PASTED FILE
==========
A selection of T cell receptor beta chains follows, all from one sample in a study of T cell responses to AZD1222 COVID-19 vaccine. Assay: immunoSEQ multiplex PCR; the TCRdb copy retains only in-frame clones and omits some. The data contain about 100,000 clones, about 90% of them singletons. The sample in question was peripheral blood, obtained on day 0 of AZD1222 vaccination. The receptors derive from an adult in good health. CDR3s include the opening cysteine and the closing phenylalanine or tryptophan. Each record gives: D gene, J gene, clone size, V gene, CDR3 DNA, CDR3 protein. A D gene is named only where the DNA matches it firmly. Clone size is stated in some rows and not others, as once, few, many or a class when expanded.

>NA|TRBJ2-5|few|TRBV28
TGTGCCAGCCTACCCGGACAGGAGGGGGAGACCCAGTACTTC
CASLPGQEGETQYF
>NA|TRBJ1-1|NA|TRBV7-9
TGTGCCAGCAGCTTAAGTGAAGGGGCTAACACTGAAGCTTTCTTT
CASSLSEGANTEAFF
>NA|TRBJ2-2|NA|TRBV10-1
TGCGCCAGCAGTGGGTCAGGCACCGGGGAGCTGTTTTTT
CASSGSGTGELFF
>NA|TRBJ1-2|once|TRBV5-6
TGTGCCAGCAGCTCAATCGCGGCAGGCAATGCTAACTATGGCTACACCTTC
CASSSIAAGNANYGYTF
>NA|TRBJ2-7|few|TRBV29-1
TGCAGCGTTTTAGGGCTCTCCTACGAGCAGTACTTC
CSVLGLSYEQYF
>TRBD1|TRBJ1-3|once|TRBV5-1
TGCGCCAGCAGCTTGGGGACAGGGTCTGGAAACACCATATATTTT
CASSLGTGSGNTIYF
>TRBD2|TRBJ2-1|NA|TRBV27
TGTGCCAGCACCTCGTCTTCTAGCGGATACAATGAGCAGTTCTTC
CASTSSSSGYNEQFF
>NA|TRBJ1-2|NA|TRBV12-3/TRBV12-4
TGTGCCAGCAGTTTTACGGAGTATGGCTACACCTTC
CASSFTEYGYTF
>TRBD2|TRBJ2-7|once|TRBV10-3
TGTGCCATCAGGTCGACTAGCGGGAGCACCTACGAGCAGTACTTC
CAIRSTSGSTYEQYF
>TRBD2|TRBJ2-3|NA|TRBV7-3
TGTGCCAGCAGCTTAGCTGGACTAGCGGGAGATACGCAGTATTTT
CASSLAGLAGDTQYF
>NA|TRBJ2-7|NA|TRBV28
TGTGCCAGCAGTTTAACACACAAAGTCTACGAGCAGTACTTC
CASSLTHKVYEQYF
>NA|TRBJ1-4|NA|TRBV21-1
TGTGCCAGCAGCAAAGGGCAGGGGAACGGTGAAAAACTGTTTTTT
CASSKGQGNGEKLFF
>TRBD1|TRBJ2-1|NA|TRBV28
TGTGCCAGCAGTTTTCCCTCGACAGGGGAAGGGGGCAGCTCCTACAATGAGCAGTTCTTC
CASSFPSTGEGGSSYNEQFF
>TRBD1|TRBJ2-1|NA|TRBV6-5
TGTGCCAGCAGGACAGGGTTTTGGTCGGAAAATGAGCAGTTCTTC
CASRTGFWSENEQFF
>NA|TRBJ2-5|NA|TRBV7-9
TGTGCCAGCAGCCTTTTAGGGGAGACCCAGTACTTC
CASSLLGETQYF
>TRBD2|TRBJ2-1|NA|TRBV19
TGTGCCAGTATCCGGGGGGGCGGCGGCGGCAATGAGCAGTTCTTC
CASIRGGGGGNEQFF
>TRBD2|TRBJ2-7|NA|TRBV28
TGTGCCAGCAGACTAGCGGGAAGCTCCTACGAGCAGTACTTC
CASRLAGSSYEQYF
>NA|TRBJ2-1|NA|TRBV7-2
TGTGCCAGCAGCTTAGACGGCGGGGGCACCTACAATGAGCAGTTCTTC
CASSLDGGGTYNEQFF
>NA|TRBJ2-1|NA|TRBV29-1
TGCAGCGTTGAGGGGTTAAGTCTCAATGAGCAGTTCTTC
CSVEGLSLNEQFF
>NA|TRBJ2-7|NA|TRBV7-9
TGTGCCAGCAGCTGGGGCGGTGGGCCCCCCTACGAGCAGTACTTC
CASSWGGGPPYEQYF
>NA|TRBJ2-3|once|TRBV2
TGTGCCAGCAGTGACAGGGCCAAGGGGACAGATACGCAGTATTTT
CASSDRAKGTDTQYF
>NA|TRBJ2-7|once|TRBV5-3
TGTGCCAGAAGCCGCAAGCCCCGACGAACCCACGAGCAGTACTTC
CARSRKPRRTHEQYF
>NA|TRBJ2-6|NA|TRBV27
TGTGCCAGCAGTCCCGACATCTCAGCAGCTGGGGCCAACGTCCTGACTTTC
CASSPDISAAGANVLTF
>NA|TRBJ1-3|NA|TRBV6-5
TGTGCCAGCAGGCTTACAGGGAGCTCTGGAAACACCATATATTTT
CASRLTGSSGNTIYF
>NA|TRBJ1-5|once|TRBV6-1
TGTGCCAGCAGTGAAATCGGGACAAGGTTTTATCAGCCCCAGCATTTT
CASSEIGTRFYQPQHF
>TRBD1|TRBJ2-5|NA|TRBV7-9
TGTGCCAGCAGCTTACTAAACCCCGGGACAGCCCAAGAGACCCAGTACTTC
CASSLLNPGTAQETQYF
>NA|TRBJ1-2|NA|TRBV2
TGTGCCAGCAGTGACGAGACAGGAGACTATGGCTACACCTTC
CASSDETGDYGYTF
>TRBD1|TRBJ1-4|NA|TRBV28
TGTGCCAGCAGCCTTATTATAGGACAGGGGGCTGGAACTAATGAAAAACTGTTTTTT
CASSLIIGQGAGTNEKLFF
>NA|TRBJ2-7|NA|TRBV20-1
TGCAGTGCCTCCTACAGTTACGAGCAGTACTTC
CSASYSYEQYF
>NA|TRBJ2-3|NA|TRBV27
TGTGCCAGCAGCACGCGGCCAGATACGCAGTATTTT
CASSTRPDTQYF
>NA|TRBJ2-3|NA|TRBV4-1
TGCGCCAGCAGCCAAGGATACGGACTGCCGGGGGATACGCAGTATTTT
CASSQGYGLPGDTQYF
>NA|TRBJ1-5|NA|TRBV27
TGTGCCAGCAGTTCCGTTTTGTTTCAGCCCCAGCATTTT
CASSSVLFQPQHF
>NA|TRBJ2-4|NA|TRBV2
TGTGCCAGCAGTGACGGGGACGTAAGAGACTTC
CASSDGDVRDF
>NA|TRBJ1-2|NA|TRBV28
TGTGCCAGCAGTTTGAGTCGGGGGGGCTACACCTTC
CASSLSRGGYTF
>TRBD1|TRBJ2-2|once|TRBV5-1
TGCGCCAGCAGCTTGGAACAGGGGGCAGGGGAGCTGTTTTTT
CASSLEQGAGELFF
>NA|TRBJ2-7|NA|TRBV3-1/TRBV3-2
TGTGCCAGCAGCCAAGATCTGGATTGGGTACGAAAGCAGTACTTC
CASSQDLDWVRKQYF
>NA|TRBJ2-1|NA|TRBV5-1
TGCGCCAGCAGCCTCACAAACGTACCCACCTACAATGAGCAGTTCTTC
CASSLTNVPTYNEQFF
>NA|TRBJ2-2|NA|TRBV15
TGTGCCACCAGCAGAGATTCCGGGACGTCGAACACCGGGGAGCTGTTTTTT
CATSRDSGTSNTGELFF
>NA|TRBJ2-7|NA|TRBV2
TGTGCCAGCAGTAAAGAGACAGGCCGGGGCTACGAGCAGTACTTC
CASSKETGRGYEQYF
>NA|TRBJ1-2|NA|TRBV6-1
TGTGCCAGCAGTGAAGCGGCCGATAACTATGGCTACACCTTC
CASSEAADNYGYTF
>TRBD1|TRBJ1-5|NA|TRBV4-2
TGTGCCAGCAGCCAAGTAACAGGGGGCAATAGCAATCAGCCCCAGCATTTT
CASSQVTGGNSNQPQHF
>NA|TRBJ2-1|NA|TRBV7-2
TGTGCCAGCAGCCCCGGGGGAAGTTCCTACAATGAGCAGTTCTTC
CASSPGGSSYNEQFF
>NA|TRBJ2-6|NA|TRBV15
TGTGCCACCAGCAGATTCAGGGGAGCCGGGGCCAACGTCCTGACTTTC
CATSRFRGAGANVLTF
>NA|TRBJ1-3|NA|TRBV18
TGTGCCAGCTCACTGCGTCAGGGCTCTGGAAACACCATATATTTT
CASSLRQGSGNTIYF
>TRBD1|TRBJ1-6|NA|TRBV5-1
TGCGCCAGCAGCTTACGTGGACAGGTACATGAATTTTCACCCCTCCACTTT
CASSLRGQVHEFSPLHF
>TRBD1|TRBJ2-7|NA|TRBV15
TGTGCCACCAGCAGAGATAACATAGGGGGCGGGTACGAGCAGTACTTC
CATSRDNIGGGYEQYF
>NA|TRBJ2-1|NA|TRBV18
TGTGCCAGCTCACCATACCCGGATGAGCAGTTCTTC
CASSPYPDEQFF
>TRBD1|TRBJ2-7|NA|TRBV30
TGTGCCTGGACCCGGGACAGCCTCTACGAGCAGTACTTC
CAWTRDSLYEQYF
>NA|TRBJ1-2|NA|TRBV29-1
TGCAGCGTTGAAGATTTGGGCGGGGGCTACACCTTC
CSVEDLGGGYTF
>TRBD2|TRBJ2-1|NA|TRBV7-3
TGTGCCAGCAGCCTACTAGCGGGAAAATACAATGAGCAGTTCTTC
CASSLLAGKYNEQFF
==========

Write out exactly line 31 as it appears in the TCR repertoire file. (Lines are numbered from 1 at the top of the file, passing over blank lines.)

CASSLAGLAGDTQYF